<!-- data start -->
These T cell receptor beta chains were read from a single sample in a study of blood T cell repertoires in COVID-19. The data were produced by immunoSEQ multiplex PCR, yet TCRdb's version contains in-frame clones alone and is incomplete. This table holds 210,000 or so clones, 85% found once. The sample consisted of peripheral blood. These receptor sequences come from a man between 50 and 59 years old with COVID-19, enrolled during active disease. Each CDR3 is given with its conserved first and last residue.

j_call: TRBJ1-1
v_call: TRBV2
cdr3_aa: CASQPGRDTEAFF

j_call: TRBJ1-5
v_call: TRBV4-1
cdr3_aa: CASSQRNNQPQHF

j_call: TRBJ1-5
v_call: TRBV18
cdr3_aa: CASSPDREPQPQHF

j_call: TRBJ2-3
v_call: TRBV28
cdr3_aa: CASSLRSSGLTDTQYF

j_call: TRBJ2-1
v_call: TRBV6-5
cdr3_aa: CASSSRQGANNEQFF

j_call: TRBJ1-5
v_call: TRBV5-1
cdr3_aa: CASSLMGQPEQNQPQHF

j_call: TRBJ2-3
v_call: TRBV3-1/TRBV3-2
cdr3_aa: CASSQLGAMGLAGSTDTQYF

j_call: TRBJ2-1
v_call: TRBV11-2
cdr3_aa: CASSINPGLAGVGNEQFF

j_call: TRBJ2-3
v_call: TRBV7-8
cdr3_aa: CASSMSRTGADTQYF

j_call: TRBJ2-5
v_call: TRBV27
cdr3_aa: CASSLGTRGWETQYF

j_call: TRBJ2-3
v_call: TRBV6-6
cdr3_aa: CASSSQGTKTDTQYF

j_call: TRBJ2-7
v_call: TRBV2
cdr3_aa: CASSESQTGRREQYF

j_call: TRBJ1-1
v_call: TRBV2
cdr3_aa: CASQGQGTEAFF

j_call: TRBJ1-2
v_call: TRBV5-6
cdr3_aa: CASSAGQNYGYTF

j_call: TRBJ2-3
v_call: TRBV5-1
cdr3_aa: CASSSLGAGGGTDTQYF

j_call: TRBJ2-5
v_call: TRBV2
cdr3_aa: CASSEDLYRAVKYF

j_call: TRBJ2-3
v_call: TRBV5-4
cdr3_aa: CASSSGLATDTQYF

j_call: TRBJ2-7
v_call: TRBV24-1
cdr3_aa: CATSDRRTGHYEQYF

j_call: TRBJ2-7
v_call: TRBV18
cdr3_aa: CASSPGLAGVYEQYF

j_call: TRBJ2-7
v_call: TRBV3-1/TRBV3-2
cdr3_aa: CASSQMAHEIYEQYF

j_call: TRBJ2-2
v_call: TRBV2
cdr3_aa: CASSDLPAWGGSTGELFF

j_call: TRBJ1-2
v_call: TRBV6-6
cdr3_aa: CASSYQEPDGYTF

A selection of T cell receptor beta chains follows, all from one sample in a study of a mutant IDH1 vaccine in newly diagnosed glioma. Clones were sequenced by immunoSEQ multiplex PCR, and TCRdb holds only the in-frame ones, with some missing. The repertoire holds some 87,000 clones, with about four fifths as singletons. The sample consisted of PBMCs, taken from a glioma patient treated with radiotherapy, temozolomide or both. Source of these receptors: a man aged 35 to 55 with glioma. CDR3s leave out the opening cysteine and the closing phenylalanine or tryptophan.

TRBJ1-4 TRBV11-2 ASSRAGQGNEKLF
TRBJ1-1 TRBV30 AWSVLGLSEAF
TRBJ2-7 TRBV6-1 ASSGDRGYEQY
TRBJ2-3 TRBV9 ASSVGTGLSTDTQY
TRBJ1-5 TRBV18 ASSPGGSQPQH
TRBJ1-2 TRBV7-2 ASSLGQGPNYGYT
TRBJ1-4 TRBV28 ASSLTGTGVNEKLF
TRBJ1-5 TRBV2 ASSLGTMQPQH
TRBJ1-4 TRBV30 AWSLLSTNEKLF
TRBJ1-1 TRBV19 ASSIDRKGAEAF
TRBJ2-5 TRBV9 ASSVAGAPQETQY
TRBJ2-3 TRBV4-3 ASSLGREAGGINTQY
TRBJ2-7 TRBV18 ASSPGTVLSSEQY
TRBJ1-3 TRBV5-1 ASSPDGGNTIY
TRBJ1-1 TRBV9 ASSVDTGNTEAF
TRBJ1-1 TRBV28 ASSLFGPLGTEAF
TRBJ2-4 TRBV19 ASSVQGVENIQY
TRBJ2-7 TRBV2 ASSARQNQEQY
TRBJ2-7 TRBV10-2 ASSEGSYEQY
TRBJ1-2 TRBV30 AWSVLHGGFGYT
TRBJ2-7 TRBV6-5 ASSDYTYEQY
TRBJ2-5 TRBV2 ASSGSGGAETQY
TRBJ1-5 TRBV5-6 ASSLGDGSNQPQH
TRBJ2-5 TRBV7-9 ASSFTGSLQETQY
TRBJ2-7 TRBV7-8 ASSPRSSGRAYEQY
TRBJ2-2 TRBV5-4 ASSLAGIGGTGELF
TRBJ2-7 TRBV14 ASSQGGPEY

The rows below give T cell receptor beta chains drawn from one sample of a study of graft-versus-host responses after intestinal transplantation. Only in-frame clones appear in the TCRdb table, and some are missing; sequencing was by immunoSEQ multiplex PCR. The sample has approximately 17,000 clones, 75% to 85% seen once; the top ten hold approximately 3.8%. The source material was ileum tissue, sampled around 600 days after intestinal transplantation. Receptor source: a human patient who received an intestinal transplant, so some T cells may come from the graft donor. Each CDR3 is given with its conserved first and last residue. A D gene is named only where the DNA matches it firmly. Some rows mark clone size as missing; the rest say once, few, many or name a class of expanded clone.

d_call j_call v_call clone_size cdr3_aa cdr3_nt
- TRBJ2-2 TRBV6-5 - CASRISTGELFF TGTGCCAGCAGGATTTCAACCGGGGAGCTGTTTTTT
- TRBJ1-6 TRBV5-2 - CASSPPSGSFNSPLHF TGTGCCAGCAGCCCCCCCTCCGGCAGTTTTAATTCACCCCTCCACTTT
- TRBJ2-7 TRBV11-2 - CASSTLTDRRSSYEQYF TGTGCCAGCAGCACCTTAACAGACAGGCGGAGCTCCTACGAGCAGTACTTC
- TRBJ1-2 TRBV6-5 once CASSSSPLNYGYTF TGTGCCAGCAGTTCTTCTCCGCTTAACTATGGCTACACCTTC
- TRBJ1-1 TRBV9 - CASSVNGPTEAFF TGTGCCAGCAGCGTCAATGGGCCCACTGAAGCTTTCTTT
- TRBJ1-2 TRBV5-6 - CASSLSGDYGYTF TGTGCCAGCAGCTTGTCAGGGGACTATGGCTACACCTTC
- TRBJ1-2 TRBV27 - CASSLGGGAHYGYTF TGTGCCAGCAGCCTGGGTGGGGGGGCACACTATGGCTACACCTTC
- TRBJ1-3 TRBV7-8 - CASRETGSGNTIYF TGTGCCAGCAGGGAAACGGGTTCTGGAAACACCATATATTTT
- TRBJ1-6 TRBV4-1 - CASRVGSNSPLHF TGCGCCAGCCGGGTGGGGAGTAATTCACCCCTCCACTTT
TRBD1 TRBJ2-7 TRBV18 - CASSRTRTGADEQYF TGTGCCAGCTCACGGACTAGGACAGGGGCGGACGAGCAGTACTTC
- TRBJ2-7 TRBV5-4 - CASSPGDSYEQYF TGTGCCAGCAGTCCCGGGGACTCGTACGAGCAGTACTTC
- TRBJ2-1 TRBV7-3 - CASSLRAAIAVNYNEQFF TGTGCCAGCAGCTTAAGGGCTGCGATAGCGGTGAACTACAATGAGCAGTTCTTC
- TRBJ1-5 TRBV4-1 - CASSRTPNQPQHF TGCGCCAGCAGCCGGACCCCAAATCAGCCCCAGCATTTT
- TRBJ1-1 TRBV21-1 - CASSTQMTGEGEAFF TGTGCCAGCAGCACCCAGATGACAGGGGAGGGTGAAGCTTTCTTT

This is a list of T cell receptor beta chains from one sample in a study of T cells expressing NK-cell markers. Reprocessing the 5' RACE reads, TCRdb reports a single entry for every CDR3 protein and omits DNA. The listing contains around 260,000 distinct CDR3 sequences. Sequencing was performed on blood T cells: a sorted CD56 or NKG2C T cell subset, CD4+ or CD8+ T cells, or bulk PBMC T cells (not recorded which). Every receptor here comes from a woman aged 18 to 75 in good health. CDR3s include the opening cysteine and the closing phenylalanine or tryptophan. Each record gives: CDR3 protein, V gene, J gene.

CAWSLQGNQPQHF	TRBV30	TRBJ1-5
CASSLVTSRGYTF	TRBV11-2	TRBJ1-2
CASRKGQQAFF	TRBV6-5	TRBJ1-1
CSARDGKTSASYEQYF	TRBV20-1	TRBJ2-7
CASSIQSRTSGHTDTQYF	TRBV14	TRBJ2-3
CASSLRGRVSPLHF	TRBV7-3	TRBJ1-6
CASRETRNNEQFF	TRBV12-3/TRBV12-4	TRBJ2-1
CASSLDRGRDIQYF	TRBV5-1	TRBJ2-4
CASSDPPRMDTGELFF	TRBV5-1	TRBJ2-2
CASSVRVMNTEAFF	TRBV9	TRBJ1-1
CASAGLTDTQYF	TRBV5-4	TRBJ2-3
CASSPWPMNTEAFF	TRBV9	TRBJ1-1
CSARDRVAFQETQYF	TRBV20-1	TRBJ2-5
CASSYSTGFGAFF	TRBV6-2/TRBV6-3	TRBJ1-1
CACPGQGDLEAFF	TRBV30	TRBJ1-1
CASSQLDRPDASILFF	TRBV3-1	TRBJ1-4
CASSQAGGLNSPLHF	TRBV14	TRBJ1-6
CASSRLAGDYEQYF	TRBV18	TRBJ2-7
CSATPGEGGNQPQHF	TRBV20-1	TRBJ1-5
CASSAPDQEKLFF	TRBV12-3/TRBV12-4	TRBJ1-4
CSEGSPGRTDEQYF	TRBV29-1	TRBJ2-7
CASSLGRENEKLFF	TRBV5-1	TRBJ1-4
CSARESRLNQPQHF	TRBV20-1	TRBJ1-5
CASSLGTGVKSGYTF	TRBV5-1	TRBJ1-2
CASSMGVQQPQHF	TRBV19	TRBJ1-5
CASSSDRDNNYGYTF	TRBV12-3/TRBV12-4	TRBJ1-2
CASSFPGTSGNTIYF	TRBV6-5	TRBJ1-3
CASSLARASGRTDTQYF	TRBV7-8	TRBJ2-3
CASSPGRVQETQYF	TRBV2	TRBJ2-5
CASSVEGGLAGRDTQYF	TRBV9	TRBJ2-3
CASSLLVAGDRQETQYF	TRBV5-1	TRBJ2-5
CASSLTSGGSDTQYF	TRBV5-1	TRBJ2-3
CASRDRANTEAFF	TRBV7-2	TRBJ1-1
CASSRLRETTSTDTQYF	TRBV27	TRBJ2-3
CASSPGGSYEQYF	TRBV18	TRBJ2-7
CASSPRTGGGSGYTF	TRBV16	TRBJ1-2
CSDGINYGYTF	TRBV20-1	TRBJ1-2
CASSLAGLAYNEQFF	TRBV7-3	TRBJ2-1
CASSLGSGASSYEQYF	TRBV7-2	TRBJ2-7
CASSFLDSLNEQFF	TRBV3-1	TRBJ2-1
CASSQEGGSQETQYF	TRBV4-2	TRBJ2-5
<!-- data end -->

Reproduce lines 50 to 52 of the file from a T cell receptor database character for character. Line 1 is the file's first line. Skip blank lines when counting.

j_call: TRBJ2-3
v_call: TRBV5-4
cdr3_aa: CASSSGLATDTQYF